Public Bidding Hall of Fame: Kratz v. Allentown

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This post is one of a continuing series which will highlight significant Pennsylvania court decisions in the area of public bidding.  The decision highlighted here concerns bidder responsibility.

In Kratz v. Allentown, 304 Pa. 51, 155 A. 116 (1931), the City of Allentown undertook the construction of a sanitary filtration plant on an island in the Lehigh River.  The project called for 110,000 tons of crushed stone.  The specifications did not require that the stone come from any particular quarry, but bidders were required to designate the quarry from which the stone would be supplied.  The specifications also designated the size, quality, etc., of the stone.

Hoch Contracting Company submitted a low price of $1.69 per ton for stone from the Keck quarry.  F.F. Hausman submitted a price of $1.78 per ton for stone from the Ziegenfuss quarry.

Allentown rejected the low bid of Hoch Company on grounds that the stone was from an inferior quarry.  This decision was challenged.  The trial court rebuffed Allentown’s rejection of the low bid, and on appeal the Supreme Court affirmed.  In the course of its opinion, the Supreme Court revisited the principles of bidder responsibility and the requirement that public officials conduct a thorough investigation before rejecting a bidder as non-responsible.

The Supreme Court first noted the criteria for determining a responsible bidder as follows:

… the courts have uniformly held that the question of who is the lowest responsible bidder is one for the sound discretion of the proper municipal authority, and does not necessarily mean the one whose bid on its face is lowest in dollars, but includes financial responsibility, also integrity, efficiency, industry, experience, promptness, and ability to successfully carry out the particular undertaking, and that a bond will not supply the lack of these characteristics.  At the same time it is held that to award the contract to a higher bidder capriciously without a full and careful investigation is an abuse of discretion which equity will restrain. Where a full investigation discloses a substantial reason which appeals to the sound discretion of the municipal authorities, they may award a contract to one not in dollars the lowest bidder.  The sound discretion, which is upheld, must be based upon a knowledge of the real situation gained by a careful investigation. [citations omitted]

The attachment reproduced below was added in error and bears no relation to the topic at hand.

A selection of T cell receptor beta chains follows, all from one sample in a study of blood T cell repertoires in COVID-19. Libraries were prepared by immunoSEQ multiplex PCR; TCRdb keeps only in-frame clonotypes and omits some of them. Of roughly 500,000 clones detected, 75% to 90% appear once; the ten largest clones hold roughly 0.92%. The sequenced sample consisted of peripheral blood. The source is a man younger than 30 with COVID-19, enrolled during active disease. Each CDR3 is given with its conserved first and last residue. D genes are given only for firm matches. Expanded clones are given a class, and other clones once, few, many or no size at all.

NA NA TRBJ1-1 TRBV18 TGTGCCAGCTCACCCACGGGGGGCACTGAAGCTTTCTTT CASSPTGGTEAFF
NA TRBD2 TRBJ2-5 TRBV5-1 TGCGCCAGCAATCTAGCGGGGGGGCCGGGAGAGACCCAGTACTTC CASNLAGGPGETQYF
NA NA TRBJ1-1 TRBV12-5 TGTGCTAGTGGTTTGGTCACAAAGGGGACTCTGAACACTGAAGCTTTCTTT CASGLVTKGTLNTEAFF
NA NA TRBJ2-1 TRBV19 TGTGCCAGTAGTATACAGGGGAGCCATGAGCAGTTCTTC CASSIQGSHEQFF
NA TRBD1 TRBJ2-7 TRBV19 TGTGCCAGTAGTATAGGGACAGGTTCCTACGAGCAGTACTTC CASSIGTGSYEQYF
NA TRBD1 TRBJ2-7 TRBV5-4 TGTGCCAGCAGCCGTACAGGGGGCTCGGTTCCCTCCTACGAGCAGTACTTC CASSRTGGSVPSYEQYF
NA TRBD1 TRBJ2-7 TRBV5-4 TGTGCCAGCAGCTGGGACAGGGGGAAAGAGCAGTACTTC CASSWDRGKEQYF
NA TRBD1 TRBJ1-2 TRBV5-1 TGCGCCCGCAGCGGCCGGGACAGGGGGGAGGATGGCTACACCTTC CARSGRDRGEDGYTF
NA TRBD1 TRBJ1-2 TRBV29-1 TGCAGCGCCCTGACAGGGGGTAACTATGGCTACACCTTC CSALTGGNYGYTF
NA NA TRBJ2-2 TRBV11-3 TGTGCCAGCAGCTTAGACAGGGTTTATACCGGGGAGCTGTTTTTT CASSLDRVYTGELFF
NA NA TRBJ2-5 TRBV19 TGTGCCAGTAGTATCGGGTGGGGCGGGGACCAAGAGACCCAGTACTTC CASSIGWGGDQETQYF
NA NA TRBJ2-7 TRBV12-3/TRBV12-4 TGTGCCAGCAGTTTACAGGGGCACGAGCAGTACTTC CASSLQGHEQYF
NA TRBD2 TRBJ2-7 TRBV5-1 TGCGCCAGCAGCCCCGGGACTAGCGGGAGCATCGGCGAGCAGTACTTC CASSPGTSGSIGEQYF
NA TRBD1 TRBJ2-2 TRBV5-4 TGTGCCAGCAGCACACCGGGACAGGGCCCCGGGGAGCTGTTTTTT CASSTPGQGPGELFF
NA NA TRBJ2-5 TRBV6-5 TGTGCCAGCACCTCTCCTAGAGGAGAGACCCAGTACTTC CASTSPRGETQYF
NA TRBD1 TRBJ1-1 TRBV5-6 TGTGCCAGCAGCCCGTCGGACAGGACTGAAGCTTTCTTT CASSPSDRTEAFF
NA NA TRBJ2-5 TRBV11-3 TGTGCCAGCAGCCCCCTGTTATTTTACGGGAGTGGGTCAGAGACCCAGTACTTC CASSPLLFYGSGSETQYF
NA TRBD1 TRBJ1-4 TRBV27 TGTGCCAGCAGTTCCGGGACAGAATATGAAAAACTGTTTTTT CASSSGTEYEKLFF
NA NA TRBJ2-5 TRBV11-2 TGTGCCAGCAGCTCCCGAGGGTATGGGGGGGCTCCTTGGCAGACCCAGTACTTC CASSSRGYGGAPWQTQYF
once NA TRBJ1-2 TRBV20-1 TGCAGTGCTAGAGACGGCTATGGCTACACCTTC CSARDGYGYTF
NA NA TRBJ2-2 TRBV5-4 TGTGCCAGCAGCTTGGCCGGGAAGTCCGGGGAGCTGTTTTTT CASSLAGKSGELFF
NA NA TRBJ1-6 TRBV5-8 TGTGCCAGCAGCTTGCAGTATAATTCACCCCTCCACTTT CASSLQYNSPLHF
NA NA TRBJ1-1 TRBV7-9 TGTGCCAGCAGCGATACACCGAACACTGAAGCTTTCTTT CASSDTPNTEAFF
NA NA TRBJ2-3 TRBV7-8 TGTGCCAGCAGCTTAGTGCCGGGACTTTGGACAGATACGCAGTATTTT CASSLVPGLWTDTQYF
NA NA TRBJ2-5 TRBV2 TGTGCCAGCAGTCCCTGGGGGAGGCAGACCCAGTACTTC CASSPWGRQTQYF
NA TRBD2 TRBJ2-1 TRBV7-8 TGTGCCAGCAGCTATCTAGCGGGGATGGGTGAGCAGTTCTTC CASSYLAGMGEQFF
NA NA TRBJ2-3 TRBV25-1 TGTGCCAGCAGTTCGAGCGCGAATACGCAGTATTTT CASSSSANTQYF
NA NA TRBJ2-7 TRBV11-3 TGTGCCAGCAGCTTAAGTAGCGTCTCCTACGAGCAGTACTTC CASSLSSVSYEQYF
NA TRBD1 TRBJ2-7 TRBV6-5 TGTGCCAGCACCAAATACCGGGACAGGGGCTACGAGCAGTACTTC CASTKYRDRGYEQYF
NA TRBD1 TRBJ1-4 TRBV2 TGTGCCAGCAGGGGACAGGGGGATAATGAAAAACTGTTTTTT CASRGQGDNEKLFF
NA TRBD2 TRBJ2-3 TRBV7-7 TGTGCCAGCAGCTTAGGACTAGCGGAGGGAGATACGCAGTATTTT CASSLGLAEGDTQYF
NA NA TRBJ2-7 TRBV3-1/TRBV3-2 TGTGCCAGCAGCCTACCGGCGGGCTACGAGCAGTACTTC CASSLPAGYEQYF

In rejecting the Hoch bid, Allentown did not conduct any real investigation into the quarry where Hoch intended to obtain the required stone.  The Supreme Court chastised Allentown’s public officials, noting that they were required to conduct a real investigation before rejecting a bidder as non-responsible:

… the proof on both sides was that stone from the Keck quarry and from the Ziegenfuss quarry were of equal quality and fitness.  The reasons assigned for rejecting the Hoch Company bid was not the quality of the stone, nor the financial responsibility of the company.  The city council, however, acting on the report of their engineers, appeared to have some slight doubt as to whether a sufficient quantity of stone to fill the contract could be secured from the Keck quarry.  This report by the engineers was made without any sufficient investigation to determine the quantity of recoverable stone in that quarry, and, when Professor Payrow, of Lehigh University, an authority upon the subject, who had made a careful investigation, offered his report to the city engineer, showing 500,000 tons of suitable stone in the Keck quarry, the latter refused to examine it, remarking that it was no more than a piece of paper.  The engineers as agents of the city made no proper investigation of the Keck quarry, nor did the city council.  The rejection of that quarry with at most a perfunctory investigation was an abuse of discretion. [citations omitted]

The Kratz v. Allentown decision is nearly always cited in cases involving bidder responsibilty.  The first takeaway of this decision is that bidder responsibility is vested within the sound discretion of the public officials.  The second takeaway of this decision is that the public officials must truly inquire into the responsbility of a bidder before deciding to reject the bidder as unqualified or non-responsible.

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Posted on by Christopher I. McCabe, Esq. in Hall of Fame Decisions Leave a comment

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